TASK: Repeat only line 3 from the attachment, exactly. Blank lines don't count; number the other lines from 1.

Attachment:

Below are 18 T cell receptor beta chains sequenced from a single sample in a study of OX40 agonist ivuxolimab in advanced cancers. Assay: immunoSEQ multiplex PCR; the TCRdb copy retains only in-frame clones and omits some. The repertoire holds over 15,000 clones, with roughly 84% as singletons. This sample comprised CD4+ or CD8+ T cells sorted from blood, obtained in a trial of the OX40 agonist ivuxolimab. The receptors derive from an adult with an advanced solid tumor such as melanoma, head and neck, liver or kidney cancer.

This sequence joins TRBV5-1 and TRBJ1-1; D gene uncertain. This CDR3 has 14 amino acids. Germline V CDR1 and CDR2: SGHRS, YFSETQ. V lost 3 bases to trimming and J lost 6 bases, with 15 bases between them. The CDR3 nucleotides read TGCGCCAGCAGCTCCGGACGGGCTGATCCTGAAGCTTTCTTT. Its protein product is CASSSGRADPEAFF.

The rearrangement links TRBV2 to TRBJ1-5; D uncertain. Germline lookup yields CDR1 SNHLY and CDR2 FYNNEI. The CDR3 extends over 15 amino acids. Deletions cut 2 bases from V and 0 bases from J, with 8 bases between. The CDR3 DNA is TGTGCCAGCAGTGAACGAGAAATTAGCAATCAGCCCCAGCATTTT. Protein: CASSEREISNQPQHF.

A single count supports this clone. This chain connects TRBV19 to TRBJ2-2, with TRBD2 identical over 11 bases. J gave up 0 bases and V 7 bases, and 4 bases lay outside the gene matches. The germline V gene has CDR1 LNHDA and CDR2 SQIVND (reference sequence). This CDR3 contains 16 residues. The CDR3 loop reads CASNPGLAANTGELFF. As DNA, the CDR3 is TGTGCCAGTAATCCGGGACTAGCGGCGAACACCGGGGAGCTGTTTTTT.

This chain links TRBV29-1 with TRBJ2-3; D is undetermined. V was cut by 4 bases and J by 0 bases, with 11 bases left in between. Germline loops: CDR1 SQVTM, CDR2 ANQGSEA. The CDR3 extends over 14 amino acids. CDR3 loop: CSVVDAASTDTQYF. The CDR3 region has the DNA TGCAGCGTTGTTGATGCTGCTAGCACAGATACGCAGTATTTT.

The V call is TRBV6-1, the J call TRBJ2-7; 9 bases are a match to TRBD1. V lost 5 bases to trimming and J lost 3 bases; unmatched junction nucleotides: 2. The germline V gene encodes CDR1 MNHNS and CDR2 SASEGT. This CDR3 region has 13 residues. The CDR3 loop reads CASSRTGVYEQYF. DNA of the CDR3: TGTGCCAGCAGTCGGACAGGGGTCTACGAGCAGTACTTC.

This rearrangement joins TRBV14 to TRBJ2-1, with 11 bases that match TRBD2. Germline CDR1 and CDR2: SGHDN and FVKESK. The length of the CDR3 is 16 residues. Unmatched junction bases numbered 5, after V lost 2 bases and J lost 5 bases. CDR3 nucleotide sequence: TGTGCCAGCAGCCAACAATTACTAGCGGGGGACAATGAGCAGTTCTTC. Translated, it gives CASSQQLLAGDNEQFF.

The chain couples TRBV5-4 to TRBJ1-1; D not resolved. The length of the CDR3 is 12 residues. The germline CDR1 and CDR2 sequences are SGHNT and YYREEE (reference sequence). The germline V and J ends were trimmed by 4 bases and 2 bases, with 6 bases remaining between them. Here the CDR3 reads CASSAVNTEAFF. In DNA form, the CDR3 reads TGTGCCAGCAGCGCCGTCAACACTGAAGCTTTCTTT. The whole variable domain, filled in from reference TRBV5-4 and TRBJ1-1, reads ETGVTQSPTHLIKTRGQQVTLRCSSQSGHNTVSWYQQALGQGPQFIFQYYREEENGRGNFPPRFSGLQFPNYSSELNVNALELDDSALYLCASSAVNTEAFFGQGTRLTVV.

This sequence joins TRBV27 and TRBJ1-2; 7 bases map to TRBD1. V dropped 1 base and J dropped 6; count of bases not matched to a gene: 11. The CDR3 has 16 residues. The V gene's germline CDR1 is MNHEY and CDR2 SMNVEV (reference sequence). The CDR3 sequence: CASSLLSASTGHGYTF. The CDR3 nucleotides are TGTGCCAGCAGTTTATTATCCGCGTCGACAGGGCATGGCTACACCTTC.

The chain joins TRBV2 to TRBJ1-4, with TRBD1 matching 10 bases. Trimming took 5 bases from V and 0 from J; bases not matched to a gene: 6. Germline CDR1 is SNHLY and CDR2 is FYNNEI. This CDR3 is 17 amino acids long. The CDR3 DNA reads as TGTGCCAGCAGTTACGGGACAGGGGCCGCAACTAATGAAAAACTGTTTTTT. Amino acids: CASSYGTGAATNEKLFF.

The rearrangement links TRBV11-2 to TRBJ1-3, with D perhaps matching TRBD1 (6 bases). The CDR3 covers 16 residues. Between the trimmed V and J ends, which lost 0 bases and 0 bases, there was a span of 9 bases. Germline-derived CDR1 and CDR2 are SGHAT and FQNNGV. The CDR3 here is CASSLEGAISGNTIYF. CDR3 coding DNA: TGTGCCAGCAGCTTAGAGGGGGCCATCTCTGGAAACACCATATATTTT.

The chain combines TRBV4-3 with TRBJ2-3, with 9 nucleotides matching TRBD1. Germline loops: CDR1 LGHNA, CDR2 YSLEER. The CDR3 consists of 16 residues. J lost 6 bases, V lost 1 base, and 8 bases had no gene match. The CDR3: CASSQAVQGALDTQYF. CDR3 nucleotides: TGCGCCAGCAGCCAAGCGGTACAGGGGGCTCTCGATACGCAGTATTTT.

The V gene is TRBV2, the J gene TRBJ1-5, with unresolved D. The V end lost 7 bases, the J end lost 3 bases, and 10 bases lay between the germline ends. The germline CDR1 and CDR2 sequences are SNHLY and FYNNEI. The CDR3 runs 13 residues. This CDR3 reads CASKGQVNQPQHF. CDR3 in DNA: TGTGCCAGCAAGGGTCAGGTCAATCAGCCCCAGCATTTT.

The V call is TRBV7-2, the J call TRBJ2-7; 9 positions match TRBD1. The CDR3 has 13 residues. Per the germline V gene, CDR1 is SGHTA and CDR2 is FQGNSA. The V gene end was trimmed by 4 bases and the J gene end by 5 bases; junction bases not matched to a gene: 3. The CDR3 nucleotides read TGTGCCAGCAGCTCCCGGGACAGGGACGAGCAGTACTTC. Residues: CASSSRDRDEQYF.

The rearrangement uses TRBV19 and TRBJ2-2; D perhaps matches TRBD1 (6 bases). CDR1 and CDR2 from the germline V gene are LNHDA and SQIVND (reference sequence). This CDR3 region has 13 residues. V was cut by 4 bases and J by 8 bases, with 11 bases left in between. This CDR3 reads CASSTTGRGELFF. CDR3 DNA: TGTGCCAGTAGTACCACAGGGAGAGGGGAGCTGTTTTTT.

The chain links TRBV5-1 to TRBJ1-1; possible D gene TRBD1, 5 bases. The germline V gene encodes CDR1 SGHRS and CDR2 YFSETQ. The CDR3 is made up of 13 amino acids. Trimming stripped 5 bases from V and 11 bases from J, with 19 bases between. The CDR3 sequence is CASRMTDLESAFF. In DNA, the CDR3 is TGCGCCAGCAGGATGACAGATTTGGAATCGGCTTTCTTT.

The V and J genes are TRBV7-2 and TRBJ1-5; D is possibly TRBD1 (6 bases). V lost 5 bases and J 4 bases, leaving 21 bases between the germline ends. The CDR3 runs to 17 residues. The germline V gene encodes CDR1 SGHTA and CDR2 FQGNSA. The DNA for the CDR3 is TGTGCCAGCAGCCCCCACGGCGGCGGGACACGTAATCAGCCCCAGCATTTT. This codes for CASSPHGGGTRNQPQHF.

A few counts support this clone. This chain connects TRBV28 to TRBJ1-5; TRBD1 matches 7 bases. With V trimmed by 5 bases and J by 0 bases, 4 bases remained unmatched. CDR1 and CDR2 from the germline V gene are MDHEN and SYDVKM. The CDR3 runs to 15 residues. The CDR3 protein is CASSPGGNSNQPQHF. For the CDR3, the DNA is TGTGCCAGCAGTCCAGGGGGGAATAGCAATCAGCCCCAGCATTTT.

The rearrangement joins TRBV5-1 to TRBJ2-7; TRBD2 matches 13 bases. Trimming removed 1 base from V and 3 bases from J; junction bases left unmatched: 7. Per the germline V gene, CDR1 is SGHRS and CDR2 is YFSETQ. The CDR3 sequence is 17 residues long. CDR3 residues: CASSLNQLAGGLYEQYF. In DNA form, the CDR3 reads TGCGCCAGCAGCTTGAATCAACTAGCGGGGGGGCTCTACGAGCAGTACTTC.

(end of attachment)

The rearrangement links TRBV2 to TRBJ1-5; D uncertain. Germline lookup yields CDR1 SNHLY and CDR2 FYNNEI. The CDR3 extends over 15 amino acids. Deletions cut 2 bases from V and 0 bases from J, with 8 bases between. The CDR3 DNA is TGTGCCAGCAGTGAACGAGAAATTAGCAATCAGCCCCAGCATTTT. Protein: CASSEREISNQPQHF.